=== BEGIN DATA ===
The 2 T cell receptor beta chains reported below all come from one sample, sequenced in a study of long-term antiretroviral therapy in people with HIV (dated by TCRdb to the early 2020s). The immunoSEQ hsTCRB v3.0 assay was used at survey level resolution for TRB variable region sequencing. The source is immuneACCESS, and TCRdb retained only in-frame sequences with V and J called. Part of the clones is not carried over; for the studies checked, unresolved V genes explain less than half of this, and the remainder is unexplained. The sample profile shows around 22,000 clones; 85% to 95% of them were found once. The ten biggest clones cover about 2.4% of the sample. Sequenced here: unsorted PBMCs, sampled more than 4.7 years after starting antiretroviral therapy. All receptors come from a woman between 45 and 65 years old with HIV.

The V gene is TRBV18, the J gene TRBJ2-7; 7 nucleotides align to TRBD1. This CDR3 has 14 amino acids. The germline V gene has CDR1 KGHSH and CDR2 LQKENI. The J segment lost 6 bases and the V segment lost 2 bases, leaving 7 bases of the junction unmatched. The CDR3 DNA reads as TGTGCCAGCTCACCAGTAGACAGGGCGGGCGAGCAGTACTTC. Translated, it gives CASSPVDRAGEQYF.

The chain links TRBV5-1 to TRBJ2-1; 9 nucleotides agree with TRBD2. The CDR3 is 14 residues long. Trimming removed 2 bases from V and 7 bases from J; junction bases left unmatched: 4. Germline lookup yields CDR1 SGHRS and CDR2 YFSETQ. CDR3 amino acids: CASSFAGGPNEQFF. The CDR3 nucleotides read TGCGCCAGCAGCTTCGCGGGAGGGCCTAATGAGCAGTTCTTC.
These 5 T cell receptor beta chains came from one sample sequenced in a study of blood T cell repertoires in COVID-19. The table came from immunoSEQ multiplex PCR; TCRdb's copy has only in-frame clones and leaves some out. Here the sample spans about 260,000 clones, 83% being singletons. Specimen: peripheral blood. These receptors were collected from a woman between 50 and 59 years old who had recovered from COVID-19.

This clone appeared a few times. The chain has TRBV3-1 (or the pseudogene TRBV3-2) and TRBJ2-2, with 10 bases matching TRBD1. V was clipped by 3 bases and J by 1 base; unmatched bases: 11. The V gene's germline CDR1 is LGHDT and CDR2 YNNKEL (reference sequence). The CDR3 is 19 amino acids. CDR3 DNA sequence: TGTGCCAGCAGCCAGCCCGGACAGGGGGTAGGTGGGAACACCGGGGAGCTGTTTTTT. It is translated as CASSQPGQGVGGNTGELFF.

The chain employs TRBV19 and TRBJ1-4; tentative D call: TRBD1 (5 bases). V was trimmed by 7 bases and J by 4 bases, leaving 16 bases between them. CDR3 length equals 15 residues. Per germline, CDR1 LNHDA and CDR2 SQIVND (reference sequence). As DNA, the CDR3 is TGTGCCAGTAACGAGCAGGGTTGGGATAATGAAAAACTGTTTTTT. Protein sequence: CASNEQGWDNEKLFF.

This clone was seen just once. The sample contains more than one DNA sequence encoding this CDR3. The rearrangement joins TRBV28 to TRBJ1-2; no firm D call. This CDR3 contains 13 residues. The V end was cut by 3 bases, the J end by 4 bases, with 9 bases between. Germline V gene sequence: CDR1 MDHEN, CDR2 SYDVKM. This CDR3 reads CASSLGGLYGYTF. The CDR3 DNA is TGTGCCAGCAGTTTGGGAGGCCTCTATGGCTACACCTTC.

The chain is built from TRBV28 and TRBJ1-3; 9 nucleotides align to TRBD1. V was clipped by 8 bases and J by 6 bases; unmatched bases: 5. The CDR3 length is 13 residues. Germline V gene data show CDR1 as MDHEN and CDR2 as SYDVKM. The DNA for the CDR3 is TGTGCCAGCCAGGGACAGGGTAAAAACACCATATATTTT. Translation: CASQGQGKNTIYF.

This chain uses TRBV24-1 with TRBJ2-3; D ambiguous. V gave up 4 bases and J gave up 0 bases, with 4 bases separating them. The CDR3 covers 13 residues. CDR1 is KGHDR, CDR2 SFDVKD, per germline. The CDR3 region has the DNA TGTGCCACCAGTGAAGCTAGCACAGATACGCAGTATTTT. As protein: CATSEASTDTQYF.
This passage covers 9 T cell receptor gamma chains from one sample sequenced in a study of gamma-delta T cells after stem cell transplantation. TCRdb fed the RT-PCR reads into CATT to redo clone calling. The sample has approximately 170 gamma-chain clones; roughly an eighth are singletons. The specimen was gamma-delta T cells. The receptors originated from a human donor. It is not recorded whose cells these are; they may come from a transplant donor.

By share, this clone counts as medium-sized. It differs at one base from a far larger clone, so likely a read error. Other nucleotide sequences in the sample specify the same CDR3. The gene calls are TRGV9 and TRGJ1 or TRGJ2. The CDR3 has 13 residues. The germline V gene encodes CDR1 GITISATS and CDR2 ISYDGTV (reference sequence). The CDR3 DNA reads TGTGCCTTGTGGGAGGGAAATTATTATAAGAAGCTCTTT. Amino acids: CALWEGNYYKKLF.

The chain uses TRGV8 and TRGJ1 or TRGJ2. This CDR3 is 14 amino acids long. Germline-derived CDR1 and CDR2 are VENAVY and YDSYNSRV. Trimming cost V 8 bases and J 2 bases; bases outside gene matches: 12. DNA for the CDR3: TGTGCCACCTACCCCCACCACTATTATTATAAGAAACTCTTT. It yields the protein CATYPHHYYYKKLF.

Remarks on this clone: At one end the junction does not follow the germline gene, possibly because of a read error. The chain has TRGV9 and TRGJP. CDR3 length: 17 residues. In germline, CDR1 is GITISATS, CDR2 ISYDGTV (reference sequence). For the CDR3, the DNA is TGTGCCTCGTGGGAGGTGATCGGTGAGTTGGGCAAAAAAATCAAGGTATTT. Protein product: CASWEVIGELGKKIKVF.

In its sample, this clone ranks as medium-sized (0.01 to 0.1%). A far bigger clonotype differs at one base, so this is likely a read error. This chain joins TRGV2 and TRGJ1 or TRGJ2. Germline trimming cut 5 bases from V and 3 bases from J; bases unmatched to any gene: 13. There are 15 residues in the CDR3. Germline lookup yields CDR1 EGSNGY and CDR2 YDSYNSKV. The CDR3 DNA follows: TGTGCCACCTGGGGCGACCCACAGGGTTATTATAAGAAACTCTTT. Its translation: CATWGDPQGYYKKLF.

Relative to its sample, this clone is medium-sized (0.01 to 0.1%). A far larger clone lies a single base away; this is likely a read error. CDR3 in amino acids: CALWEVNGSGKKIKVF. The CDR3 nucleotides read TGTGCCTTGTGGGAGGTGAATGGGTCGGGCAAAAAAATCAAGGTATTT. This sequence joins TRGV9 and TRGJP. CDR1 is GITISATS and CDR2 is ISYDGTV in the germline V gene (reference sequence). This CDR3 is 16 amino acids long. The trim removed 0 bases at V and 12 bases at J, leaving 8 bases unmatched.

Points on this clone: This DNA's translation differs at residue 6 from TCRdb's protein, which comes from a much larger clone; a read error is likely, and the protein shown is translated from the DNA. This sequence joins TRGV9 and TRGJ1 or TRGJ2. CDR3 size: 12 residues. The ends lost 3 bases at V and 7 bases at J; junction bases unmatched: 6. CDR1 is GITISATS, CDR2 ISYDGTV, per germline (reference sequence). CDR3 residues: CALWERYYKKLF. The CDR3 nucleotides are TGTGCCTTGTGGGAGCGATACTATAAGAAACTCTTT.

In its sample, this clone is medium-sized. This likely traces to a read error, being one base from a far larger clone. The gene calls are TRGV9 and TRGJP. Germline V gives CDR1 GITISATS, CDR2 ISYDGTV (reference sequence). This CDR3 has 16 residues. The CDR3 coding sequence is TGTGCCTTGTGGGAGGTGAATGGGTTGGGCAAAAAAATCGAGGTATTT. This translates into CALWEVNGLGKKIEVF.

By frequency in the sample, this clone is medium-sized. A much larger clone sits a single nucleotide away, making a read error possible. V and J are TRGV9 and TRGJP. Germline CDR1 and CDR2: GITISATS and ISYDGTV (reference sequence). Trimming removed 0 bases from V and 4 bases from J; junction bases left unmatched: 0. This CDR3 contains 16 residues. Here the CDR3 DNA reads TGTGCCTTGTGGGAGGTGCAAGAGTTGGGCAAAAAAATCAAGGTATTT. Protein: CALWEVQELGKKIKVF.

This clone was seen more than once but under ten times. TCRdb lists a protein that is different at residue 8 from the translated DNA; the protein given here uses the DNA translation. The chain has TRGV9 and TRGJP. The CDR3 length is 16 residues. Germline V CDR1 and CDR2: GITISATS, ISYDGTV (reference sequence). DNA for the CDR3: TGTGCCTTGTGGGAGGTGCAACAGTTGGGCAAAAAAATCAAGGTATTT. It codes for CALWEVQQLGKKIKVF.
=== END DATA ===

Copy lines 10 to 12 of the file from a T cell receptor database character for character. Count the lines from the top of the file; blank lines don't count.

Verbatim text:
This passage covers 9 T cell receptor gamma chains from one sample sequenced in a study of gamma-delta T cells after stem cell transplantation. TCRdb fed the RT-PCR reads into CATT to redo clone calling. The sample has approximately 170 gamma-chain clones; roughly an eighth are singletons. The specimen was gamma-delta T cells. The receptors originated from a human donor. It is not recorded whose cells these are; they may come from a transplant donor.

By share, this clone counts as medium-sized. It differs at one base from a far larger clone, so likely a read error. Other nucleotide sequences in the sample specify the same CDR3. The gene calls are TRGV9 and TRGJ1 or TRGJ2. The CDR3 has 13 residues. The germline V gene encodes CDR1 GITISATS and CDR2 ISYDGTV (reference sequence). The CDR3 DNA reads TGTGCCTTGTGGGAGGGAAATTATTATAAGAAGCTCTTT. Amino acids: CALWEGNYYKKLF.

The chain uses TRGV8 and TRGJ1 or TRGJ2. This CDR3 is 14 amino acids long. Germline-derived CDR1 and CDR2 are VENAVY and YDSYNSRV. Trimming cost V 8 bases and J 2 bases; bases outside gene matches: 12. DNA for the CDR3: TGTGCCACCTACCCCCACCACTATTATTATAAGAAACTCTTT. It yields the protein CATYPHHYYYKKLF.